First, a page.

1994 Vintage swatch watch Bestione GJ112
Designed by Gabriella Giandelli
Diameter case 33 mm.
Type strap 17mm Plastic Strap
Water-resistant 30 Meters / 100 Feet.
Brand new never worn, a new battery will be installed before shipping.
Plastic box and instructions are supplied.
About the artist
She was born in Milan, Italy in 1963, started doing comic strips in 1984 (published in Alter Alter journal, Frigidaire, Dolce Vita, Strapazin, Lecho des savanes, and Nova Express). She has worked as an illustrator of her own children's books, in the fashion industry, and created the Milo the Rabbit character for an animated TV series in Italy and France.
The story examines the lives of an apartment building through the eyes of an invisible white rabbit that reports back to his master, The Dark One, that lives in the basement, feeding off of the dreams of the tenants. Giandelli casts a wide array of characters, the most effective being the family of ghosts inhabiting their still-empty apartment (too happy in life were they to leave their now-haunted home) and an old woman who captures the interest of the Dark One as the only one with any vitality. "What a beautiful thing it is to die a little," says the beast in the basement, capturing Giandelli's theme of the vitality of life left behind by all but the old lady who, while seemingly on the verge of senility, is inducing hallucinations to an end that will be revealed in future episodes.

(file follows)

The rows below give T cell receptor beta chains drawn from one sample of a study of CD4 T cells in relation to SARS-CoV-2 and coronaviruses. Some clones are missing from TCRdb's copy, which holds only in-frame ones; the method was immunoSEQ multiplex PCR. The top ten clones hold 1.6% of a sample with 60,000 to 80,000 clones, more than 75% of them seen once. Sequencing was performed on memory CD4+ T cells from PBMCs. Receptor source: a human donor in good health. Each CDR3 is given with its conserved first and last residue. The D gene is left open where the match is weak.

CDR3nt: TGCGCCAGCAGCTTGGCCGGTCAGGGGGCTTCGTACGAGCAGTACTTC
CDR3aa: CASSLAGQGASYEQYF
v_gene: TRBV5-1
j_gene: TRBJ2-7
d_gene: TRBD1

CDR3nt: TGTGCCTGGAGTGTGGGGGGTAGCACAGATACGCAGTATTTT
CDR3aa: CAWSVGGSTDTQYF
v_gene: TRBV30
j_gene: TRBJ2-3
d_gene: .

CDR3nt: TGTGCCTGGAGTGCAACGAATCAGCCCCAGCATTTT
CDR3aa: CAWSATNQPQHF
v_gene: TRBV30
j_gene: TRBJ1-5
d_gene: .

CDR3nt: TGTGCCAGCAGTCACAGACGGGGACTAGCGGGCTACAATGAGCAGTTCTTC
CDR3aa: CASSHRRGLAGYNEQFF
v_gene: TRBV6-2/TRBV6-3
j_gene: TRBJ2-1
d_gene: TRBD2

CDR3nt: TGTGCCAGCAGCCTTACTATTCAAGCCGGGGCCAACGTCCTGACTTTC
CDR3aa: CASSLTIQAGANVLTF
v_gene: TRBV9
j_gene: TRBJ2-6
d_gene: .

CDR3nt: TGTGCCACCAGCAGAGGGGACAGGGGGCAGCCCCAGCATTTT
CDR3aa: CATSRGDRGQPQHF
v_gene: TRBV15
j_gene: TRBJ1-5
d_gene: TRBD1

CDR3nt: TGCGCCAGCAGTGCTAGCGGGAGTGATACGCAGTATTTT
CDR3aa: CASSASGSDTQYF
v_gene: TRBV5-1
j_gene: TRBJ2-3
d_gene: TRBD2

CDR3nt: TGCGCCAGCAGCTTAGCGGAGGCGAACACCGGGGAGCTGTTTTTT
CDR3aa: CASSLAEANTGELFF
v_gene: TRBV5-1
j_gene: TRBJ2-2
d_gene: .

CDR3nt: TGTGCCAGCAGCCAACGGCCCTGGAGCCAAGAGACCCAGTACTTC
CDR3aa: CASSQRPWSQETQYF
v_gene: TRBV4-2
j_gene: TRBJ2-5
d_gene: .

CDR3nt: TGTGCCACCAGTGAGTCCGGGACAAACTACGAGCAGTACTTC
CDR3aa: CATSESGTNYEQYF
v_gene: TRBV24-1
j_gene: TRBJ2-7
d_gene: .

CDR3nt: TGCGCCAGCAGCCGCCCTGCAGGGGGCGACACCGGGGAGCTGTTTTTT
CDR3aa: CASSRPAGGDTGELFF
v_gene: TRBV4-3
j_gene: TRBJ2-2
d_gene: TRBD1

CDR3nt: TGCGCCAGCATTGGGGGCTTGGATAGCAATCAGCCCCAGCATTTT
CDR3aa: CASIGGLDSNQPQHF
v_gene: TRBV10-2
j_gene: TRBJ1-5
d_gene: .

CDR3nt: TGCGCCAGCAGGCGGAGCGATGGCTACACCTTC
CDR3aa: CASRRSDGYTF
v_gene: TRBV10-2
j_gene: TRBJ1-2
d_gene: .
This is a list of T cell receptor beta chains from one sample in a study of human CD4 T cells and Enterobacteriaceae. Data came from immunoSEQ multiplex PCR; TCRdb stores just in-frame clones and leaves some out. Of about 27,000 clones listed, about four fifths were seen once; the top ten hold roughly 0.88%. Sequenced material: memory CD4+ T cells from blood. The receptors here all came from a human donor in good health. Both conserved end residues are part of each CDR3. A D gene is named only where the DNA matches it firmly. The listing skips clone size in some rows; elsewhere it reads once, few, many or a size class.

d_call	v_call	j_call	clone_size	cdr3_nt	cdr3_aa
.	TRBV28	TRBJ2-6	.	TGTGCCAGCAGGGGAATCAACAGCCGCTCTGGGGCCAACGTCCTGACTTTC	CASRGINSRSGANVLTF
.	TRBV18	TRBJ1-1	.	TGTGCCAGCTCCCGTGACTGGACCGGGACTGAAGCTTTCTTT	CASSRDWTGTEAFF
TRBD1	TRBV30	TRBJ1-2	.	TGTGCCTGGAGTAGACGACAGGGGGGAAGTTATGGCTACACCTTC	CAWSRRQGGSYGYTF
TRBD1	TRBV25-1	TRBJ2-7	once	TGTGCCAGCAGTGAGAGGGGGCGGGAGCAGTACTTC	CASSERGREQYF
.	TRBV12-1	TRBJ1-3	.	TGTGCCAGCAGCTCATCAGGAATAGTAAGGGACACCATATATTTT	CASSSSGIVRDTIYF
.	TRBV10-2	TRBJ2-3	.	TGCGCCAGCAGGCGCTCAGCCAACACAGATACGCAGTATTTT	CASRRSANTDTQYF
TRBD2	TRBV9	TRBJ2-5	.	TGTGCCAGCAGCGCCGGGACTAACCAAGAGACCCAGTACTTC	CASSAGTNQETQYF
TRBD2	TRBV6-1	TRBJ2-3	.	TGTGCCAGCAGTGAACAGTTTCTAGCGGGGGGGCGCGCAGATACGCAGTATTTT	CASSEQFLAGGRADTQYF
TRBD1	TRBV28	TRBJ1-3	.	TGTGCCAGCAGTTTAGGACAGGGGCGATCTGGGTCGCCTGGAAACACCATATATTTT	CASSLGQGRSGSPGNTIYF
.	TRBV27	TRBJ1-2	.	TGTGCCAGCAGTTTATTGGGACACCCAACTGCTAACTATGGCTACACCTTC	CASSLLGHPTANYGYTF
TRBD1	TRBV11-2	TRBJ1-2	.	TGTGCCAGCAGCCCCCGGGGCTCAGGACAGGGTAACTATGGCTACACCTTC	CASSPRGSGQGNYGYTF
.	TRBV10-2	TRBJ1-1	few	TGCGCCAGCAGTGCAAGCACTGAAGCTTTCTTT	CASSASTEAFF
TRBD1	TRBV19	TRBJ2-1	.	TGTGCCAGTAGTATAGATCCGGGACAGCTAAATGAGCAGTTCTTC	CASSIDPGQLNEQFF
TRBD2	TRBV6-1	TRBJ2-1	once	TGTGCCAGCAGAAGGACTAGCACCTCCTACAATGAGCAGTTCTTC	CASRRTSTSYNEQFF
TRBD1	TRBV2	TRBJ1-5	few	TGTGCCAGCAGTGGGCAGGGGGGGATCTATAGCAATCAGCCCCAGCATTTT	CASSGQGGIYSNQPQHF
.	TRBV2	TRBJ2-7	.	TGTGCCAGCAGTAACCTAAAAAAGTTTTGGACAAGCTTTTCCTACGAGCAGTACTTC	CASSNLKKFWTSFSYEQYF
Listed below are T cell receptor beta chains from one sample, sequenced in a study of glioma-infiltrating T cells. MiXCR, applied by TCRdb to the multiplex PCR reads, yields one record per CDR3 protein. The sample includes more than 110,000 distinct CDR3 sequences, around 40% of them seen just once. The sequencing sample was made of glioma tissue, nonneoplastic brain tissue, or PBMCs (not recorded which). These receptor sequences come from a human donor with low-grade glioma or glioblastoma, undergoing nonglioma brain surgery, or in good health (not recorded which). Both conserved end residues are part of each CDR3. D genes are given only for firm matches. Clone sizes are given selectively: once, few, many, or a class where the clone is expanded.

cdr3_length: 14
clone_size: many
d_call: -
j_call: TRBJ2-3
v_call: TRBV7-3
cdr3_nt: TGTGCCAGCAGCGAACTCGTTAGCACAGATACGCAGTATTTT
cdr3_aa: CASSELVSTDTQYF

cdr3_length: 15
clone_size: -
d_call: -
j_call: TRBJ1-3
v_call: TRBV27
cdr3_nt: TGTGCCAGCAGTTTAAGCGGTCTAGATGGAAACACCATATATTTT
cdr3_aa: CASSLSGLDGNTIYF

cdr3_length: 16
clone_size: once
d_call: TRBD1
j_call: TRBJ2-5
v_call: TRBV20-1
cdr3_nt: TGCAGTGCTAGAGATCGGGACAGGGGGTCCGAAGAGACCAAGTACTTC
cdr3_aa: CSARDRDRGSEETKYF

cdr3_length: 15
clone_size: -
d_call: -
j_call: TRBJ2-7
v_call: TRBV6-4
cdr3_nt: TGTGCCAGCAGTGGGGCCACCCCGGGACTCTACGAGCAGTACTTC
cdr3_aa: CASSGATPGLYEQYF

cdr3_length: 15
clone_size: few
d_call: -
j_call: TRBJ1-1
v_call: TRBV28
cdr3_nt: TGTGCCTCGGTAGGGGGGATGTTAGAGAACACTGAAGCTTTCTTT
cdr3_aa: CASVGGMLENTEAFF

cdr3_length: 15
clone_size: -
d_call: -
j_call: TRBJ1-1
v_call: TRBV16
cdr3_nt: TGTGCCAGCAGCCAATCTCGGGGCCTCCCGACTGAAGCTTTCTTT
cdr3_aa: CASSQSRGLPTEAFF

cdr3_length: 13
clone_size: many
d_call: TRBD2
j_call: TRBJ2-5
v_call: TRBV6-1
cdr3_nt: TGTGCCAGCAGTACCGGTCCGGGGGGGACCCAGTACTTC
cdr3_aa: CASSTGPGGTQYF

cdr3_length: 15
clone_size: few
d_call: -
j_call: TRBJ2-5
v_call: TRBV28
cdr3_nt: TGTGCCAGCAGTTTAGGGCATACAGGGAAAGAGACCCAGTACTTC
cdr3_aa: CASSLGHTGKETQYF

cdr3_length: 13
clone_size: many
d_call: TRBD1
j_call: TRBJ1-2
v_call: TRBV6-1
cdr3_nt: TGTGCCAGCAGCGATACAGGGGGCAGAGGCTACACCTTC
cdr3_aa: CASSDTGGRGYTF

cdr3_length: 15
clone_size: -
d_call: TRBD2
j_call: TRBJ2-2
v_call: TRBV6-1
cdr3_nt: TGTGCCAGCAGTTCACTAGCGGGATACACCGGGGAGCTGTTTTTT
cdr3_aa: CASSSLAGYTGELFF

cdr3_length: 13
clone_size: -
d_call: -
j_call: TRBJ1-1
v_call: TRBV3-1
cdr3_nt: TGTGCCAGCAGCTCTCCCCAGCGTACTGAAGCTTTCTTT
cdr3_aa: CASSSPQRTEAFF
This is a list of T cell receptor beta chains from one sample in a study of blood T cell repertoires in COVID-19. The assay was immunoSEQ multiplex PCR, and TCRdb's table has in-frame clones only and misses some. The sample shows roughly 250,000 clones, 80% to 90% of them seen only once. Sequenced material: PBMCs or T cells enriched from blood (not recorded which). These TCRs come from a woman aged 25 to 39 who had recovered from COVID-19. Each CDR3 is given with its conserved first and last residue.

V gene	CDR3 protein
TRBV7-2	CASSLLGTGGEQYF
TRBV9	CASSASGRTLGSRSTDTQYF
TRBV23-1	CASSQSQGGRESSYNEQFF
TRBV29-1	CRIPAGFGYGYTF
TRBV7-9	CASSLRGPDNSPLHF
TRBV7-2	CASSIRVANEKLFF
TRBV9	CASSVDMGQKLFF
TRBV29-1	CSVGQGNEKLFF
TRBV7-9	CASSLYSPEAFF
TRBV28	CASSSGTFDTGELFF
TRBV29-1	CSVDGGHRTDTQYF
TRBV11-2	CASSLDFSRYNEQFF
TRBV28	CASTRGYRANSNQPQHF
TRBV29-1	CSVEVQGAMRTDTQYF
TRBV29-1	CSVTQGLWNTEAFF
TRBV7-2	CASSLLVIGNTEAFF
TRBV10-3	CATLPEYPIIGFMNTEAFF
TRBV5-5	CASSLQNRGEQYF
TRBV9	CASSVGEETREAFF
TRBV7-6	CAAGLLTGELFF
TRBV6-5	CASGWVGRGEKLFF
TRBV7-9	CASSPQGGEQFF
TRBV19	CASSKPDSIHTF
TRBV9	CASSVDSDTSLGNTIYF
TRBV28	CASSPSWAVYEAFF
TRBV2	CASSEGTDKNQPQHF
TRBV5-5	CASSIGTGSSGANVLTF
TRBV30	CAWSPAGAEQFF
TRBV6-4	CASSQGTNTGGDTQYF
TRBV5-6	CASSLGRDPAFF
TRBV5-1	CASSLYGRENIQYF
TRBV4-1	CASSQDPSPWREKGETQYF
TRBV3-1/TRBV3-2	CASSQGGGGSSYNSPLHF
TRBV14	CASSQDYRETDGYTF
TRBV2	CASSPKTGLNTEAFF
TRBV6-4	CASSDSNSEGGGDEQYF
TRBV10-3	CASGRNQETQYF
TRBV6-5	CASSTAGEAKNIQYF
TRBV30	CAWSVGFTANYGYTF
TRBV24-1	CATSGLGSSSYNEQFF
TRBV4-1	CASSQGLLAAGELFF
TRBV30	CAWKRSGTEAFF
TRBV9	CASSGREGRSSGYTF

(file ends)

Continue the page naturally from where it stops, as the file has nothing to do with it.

Giandelli covers every panel seemingly with pencil crayon, yet never looks busy (in fact, presenting even their living spaces as quite bare). The way she draws her eyes (especially on the mushrooms in issue one!) are very haunting, very penetrating; her characters' expressions illustrating their longing for a chance to start their lives over from scratch. She changes tones from a rusty red in issue one, to a grayish-green hue in issue two that I found more effective. Her scenery is as barren as the characters' lives, and I look forward to the next issue in hopes that Giandelli is celebrating the vitality of the old woman juxtaposed against the young that take their youth for granted. The fact that I only can muster empathy for the dead family, the old woman and the great scene of the two kids lying on the floor, playing out their fantasies of good over evil (a lesson their parents have clearly given up on) means Giandelli is straddling a fine line. Despair for despair's sake in comics is not a vision of life I care to promote, so here's hoping we just aren't drained of life along with her characters towards a nihilistic ending.